The Audible Life of the Image


"Since at least 1980 Godard’s cinema has been explicitly looking for (its) music, as if for its outside. In Sauve qui peut (la vie) Paul Godard hears, and asks about it, coming through the hotel room wall, and it follows him down to the lobby, but remains “off,” like Marguerite Duras’s voice, in spite of his questions, until the final sequence. At that moment, at the end of the section entitled “Music,” the protagonist is at the same time struck by a car and struck by the entrance of the music into the diegetic present of the film, as the camera pans past an orchestra playing on the sidewalk while Paul fades off under the quizzical gaze of his daughter. By 2004, with Notre musique , it would seem to have taken over the whole text, for the film was announced as being about the collaboration between Godard and German record label ECM. In the context of that film it is difficult to determine both what that music is and who we are, although this discussion will try to advance a hypothesis in that regard. In fact, my main contention will be that music in Godard’s films functions as something like the absent image ( s ), not those it has lost but rather its cinema to come, what remains to be discovered and live within it, the survival of it. Not a cinema that cannot be seen, rather the image that can perhaps only be heard; and not the romantic or psychedelic dream of a synaesthetic apotheosis either, rather the technological coincidence of sonimage that has also been the precise direction of Godard’s cinematic research for more than thirty years. For the argument I will be making here is inscribed within my own investigation of what I call “technological life,” the means by which, in “prosthetic” symbiosis, or “dorsal” umbrality, a form lives beyond the simplistic opposition of animate and inanimate, or against the reductive presuppositions of autokinetic ipseity..."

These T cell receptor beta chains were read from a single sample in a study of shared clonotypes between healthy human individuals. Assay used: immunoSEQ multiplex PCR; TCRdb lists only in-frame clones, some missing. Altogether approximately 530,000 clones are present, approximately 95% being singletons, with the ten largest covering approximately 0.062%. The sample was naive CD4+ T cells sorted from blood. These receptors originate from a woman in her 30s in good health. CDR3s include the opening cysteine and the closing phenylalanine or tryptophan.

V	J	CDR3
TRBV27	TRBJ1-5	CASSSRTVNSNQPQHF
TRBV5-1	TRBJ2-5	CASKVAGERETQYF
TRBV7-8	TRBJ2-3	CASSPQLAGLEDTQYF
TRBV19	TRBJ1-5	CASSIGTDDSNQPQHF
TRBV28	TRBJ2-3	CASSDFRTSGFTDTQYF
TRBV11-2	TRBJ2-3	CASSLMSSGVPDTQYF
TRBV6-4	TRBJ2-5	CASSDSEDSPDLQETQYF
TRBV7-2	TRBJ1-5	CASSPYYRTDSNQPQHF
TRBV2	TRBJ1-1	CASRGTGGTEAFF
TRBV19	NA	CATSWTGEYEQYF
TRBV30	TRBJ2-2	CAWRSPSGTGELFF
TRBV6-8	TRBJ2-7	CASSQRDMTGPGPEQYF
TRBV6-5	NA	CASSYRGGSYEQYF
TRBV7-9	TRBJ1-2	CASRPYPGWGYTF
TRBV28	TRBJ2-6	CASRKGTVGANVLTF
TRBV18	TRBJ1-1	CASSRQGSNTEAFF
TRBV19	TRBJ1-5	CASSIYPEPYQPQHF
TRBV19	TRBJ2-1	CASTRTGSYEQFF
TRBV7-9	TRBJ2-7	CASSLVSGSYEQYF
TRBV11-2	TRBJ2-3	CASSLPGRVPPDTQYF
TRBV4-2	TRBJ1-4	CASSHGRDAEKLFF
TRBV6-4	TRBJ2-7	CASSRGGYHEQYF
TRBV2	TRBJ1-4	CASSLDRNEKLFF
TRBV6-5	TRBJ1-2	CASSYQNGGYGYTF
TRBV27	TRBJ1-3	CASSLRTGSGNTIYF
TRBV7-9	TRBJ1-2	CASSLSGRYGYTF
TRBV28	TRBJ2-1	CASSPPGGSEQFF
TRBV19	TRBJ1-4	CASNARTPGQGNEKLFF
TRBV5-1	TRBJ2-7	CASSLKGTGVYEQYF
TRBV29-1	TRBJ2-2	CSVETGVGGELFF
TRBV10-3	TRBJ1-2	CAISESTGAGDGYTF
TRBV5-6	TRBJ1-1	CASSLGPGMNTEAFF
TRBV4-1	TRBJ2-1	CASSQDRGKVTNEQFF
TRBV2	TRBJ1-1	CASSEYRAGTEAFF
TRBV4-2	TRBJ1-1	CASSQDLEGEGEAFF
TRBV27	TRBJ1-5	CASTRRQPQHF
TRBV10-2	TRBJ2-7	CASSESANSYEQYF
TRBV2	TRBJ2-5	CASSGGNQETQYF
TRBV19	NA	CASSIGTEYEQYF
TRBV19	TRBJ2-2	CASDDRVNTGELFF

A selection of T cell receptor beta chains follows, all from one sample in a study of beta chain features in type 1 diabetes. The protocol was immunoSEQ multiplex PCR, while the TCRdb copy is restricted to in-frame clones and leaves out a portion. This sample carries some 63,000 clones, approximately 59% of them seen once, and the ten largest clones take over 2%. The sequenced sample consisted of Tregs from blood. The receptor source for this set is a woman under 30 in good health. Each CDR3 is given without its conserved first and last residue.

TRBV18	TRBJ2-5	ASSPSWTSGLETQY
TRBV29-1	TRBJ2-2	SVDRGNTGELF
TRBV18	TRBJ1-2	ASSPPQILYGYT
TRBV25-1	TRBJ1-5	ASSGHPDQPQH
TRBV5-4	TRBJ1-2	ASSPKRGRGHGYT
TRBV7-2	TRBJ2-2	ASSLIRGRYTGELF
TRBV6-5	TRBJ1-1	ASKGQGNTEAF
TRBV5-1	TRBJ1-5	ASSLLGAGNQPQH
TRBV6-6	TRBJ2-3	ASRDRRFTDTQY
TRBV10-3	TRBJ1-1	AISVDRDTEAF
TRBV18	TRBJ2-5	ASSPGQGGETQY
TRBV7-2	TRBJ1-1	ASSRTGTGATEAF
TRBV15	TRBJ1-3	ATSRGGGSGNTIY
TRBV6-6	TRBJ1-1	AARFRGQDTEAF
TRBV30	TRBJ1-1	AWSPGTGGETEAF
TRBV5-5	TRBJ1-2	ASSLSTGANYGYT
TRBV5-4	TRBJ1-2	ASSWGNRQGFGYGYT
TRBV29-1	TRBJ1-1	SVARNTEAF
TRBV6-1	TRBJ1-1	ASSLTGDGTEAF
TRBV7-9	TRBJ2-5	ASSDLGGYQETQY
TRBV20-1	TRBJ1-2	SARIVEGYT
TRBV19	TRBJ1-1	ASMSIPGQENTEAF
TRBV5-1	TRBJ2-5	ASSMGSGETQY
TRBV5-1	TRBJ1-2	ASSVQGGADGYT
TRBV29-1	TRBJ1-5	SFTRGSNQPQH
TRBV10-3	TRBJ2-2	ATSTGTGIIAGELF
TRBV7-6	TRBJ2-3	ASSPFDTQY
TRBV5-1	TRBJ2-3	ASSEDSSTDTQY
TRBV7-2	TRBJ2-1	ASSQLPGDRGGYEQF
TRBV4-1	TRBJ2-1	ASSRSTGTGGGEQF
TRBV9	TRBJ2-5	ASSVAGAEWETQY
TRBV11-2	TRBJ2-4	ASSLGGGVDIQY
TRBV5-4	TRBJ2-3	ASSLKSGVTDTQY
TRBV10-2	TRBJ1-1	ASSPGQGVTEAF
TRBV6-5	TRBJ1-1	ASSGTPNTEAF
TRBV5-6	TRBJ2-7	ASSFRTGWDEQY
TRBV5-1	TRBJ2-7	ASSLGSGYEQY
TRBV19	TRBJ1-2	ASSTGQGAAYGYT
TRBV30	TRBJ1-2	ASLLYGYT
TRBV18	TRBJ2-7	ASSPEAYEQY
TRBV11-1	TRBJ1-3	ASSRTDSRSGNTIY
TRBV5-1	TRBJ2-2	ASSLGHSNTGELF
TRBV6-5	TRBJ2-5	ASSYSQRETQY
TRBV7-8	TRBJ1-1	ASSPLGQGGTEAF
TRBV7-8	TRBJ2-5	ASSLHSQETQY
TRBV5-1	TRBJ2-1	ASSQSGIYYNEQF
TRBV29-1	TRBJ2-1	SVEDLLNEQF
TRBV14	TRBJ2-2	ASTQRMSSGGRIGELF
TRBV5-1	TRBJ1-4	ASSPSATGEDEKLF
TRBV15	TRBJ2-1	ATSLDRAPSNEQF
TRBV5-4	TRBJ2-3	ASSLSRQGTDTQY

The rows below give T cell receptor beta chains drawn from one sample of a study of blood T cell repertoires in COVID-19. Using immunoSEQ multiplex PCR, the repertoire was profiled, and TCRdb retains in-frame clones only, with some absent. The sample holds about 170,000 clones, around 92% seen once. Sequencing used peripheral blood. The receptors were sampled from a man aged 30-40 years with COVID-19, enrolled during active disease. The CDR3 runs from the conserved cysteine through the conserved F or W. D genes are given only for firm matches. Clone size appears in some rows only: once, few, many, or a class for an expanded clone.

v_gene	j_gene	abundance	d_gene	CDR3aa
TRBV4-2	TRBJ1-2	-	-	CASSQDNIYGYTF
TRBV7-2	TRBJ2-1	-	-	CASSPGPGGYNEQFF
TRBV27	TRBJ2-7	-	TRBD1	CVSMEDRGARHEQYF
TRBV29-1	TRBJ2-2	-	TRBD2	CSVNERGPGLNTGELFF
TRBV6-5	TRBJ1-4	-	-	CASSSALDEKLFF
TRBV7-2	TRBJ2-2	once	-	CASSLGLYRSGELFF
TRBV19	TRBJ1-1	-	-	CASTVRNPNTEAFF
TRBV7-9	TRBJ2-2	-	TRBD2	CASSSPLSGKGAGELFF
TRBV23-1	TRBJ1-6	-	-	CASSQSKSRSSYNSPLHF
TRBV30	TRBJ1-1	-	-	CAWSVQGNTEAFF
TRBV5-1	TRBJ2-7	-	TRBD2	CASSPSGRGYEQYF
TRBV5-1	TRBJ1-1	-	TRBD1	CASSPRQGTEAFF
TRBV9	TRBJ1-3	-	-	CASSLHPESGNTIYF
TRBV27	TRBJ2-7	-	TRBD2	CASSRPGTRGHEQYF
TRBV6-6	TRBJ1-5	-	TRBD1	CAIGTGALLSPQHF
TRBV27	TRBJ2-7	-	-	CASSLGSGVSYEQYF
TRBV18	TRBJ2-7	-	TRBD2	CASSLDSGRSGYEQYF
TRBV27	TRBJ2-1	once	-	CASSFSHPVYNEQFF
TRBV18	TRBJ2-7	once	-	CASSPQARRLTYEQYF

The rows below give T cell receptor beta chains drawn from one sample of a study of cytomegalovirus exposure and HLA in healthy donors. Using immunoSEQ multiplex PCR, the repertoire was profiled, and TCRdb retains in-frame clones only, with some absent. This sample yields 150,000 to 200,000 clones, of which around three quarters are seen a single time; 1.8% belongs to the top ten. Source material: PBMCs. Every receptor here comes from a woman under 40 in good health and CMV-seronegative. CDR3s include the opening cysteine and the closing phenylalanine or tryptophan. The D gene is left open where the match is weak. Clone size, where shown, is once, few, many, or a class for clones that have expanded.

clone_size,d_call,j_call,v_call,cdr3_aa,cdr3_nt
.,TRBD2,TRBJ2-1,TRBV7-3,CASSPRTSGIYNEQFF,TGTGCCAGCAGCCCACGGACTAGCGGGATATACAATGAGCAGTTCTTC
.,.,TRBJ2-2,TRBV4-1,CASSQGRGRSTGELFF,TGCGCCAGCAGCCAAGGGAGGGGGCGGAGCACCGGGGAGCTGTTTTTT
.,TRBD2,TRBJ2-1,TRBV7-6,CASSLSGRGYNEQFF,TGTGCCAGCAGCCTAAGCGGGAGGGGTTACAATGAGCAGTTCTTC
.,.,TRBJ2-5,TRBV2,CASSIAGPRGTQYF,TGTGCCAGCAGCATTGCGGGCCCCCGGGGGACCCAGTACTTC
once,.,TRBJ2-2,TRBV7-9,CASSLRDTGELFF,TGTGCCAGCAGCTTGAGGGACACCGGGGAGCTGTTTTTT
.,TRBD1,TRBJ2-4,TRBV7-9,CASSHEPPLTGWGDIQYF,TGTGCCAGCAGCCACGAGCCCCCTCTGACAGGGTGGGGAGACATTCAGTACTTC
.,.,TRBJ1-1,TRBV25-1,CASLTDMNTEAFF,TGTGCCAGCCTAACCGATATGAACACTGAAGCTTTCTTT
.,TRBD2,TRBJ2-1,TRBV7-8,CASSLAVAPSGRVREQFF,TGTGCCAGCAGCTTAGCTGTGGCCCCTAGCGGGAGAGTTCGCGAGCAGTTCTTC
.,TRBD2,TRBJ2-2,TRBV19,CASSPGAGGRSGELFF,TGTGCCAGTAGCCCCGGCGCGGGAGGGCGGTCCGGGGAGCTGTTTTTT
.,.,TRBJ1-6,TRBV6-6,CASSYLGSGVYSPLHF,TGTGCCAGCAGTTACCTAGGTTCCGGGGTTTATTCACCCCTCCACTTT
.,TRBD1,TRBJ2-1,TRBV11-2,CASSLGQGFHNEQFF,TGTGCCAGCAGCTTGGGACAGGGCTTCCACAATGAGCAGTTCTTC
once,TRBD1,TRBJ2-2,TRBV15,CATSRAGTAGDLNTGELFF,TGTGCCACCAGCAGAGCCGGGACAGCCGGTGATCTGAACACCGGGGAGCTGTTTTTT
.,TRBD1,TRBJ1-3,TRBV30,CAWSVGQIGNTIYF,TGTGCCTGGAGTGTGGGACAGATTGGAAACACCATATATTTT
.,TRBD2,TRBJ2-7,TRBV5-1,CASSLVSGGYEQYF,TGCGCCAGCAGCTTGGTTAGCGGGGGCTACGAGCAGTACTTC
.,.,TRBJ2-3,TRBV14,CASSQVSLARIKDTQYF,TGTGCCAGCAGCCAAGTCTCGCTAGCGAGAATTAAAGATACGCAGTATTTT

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David A. Wills
Open University (UK)

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